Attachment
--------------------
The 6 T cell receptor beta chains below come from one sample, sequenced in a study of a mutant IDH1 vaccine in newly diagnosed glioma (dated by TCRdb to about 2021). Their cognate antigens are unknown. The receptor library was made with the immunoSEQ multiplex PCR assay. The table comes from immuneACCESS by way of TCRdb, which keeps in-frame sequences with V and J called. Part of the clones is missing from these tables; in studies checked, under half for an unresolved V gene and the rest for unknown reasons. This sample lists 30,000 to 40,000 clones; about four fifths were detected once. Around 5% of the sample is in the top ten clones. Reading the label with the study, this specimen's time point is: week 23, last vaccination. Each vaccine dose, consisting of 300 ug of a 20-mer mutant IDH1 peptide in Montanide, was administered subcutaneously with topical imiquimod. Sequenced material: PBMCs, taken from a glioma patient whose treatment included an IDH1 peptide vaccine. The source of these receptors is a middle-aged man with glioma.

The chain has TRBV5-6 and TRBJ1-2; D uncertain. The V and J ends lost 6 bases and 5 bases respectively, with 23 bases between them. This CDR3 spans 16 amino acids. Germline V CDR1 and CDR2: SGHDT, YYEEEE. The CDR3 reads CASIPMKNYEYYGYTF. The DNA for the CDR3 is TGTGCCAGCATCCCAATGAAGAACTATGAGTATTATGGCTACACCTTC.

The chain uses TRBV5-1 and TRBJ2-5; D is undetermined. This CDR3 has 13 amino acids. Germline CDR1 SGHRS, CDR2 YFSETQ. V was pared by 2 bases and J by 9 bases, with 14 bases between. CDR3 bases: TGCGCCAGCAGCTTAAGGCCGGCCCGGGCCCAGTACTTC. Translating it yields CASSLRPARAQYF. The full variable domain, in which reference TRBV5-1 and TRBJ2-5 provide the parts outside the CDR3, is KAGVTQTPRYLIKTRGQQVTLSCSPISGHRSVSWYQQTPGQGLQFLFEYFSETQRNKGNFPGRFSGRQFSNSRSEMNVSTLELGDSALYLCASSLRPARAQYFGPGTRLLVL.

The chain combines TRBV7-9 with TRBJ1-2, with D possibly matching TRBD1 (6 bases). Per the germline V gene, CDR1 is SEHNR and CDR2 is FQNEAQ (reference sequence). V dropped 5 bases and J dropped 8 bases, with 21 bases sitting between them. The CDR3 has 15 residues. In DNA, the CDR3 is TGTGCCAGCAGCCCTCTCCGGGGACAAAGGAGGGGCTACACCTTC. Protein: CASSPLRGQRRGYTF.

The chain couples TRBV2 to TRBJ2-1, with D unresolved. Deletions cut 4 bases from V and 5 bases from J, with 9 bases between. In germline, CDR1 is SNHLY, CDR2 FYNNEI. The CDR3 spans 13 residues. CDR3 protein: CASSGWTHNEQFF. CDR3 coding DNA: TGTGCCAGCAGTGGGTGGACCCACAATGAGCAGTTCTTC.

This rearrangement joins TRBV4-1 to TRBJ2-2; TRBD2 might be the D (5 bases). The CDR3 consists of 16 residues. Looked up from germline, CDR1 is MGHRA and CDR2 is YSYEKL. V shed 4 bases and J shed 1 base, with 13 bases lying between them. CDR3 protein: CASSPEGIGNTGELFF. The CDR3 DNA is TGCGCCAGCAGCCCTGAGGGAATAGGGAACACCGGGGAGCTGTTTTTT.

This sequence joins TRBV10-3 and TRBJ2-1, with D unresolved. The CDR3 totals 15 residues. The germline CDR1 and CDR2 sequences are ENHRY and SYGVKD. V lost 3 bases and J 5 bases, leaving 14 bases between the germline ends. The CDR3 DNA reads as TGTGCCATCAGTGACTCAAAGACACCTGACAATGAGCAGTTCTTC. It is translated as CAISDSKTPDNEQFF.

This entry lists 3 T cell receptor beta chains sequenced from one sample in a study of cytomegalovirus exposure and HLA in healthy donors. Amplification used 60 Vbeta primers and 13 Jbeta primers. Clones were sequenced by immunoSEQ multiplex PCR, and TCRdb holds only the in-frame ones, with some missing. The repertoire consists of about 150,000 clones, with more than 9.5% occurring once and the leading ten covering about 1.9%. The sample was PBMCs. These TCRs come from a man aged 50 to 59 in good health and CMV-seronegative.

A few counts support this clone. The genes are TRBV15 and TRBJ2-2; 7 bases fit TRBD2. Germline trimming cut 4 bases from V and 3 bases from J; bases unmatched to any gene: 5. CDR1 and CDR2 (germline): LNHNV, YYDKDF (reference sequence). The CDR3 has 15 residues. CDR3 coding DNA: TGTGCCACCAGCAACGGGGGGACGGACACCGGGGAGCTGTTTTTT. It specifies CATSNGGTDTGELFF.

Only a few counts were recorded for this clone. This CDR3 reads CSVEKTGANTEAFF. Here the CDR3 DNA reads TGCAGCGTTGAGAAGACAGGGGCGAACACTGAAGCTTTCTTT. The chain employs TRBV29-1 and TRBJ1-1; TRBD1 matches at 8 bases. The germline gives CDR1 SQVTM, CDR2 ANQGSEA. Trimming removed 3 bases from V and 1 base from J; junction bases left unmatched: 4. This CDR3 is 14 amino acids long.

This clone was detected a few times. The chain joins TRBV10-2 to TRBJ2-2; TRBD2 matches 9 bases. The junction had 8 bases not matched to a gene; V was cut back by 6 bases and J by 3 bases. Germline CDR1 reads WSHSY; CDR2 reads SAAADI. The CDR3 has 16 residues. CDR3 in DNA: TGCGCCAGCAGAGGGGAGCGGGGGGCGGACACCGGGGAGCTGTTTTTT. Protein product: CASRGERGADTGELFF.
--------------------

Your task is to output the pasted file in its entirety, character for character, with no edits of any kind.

The 6 T cell receptor beta chains below come from one sample, sequenced in a study of a mutant IDH1 vaccine in newly diagnosed glioma (dated by TCRdb to about 2021). Their cognate antigens are unknown. The receptor library was made with the immunoSEQ multiplex PCR assay. The table comes from immuneACCESS by way of TCRdb, which keeps in-frame sequences with V and J called. Part of the clones is missing from these tables; in studies checked, under half for an unresolved V gene and the rest for unknown reasons. This sample lists 30,000 to 40,000 clones; about four fifths were detected once. Around 5% of the sample is in the top ten clones. Reading the label with the study, this specimen's time point is: week 23, last vaccination. Each vaccine dose, consisting of 300 ug of a 20-mer mutant IDH1 peptide in Montanide, was administered subcutaneously with topical imiquimod. Sequenced material: PBMCs, taken from a glioma patient whose treatment included an IDH1 peptide vaccine. The source of these receptors is a middle-aged man with glioma.

The chain has TRBV5-6 and TRBJ1-2; D uncertain. The V and J ends lost 6 bases and 5 bases respectively, with 23 bases between them. This CDR3 spans 16 amino acids. Germline V CDR1 and CDR2: SGHDT, YYEEEE. The CDR3 reads CASIPMKNYEYYGYTF. The DNA for the CDR3 is TGTGCCAGCATCCCAATGAAGAACTATGAGTATTATGGCTACACCTTC.

The chain uses TRBV5-1 and TRBJ2-5; D is undetermined. This CDR3 has 13 amino acids. Germline CDR1 SGHRS, CDR2 YFSETQ. V was pared by 2 bases and J by 9 bases, with 14 bases between. CDR3 bases: TGCGCCAGCAGCTTAAGGCCGGCCCGGGCCCAGTACTTC. Translating it yields CASSLRPARAQYF. The full variable domain, in which reference TRBV5-1 and TRBJ2-5 provide the parts outside the CDR3, is KAGVTQTPRYLIKTRGQQVTLSCSPISGHRSVSWYQQTPGQGLQFLFEYFSETQRNKGNFPGRFSGRQFSNSRSEMNVSTLELGDSALYLCASSLRPARAQYFGPGTRLLVL.

The chain combines TRBV7-9 with TRBJ1-2, with D possibly matching TRBD1 (6 bases). Per the germline V gene, CDR1 is SEHNR and CDR2 is FQNEAQ (reference sequence). V dropped 5 bases and J dropped 8 bases, with 21 bases sitting between them. The CDR3 has 15 residues. In DNA, the CDR3 is TGTGCCAGCAGCCCTCTCCGGGGACAAAGGAGGGGCTACACCTTC. Protein: CASSPLRGQRRGYTF.

The chain couples TRBV2 to TRBJ2-1, with D unresolved. Deletions cut 4 bases from V and 5 bases from J, with 9 bases between. In germline, CDR1 is SNHLY, CDR2 FYNNEI. The CDR3 spans 13 residues. CDR3 protein: CASSGWTHNEQFF. CDR3 coding DNA: TGTGCCAGCAGTGGGTGGACCCACAATGAGCAGTTCTTC.

This rearrangement joins TRBV4-1 to TRBJ2-2; TRBD2 might be the D (5 bases). The CDR3 consists of 16 residues. Looked up from germline, CDR1 is MGHRA and CDR2 is YSYEKL. V shed 4 bases and J shed 1 base, with 13 bases lying between them. CDR3 protein: CASSPEGIGNTGELFF. The CDR3 DNA is TGCGCCAGCAGCCCTGAGGGAATAGGGAACACCGGGGAGCTGTTTTTT.

This sequence joins TRBV10-3 and TRBJ2-1, with D unresolved. The CDR3 totals 15 residues. The germline CDR1 and CDR2 sequences are ENHRY and SYGVKD. V lost 3 bases and J 5 bases, leaving 14 bases between the germline ends. The CDR3 DNA reads as TGTGCCATCAGTGACTCAAAGACACCTGACAATGAGCAGTTCTTC. It is translated as CAISDSKTPDNEQFF.

This entry lists 3 T cell receptor beta chains sequenced from one sample in a study of cytomegalovirus exposure and HLA in healthy donors. Amplification used 60 Vbeta primers and 13 Jbeta primers. Clones were sequenced by immunoSEQ multiplex PCR, and TCRdb holds only the in-frame ones, with some missing. The repertoire consists of about 150,000 clones, with more than 9.5% occurring once and the leading ten covering about 1.9%. The sample was PBMCs. These TCRs come from a man aged 50 to 59 in good health and CMV-seronegative.

A few counts support this clone. The genes are TRBV15 and TRBJ2-2; 7 bases fit TRBD2. Germline trimming cut 4 bases from V and 3 bases from J; bases unmatched to any gene: 5. CDR1 and CDR2 (germline): LNHNV, YYDKDF (reference sequence). The CDR3 has 15 residues. CDR3 coding DNA: TGTGCCACCAGCAACGGGGGGACGGACACCGGGGAGCTGTTTTTT. It specifies CATSNGGTDTGELFF.

Only a few counts were recorded for this clone. This CDR3 reads CSVEKTGANTEAFF. Here the CDR3 DNA reads TGCAGCGTTGAGAAGACAGGGGCGAACACTGAAGCTTTCTTT. The chain employs TRBV29-1 and TRBJ1-1; TRBD1 matches at 8 bases. The germline gives CDR1 SQVTM, CDR2 ANQGSEA. Trimming removed 3 bases from V and 1 base from J; junction bases left unmatched: 4. This CDR3 is 14 amino acids long.

This clone was detected a few times. The chain joins TRBV10-2 to TRBJ2-2; TRBD2 matches 9 bases. The junction had 8 bases not matched to a gene; V was cut back by 6 bases and J by 3 bases. Germline CDR1 reads WSHSY; CDR2 reads SAAADI. The CDR3 has 16 residues. CDR3 in DNA: TGCGCCAGCAGAGGGGAGCGGGGGGCGGACACCGGGGAGCTGTTTTTT. Protein product: CASRGERGADTGELFF.